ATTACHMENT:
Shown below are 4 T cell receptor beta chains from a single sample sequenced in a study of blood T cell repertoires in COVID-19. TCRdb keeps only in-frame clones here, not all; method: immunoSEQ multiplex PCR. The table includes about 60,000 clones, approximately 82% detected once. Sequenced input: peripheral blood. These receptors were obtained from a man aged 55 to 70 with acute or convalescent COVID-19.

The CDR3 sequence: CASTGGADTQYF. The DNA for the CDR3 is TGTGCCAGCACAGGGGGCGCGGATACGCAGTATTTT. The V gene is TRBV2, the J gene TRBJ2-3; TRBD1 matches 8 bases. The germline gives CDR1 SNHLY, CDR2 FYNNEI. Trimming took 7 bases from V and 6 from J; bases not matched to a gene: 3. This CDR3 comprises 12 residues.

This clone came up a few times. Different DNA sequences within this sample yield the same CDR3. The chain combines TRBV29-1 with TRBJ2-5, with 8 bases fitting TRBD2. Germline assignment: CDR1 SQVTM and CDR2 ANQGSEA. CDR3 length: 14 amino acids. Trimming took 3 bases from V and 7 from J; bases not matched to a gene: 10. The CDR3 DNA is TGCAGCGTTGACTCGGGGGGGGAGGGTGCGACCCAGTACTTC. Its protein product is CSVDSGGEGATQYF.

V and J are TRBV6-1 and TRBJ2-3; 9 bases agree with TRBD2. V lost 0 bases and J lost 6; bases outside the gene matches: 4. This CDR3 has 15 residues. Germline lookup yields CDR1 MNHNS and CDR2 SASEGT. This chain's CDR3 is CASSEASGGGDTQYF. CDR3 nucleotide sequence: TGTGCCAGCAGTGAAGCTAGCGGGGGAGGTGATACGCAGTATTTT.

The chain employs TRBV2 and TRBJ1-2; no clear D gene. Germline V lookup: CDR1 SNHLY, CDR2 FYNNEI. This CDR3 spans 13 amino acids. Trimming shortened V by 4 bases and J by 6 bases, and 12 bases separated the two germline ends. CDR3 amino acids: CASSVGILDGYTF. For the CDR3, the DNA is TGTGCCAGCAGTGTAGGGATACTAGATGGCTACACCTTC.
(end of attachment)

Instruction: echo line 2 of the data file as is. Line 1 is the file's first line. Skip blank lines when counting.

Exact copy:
The CDR3 sequence: CASTGGADTQYF. The DNA for the CDR3 is TGTGCCAGCACAGGGGGCGCGGATACGCAGTATTTT. The V gene is TRBV2, the J gene TRBJ2-3; TRBD1 matches 8 bases. The germline gives CDR1 SNHLY, CDR2 FYNNEI. Trimming took 7 bases from V and 6 from J; bases not matched to a gene: 3. This CDR3 comprises 12 residues.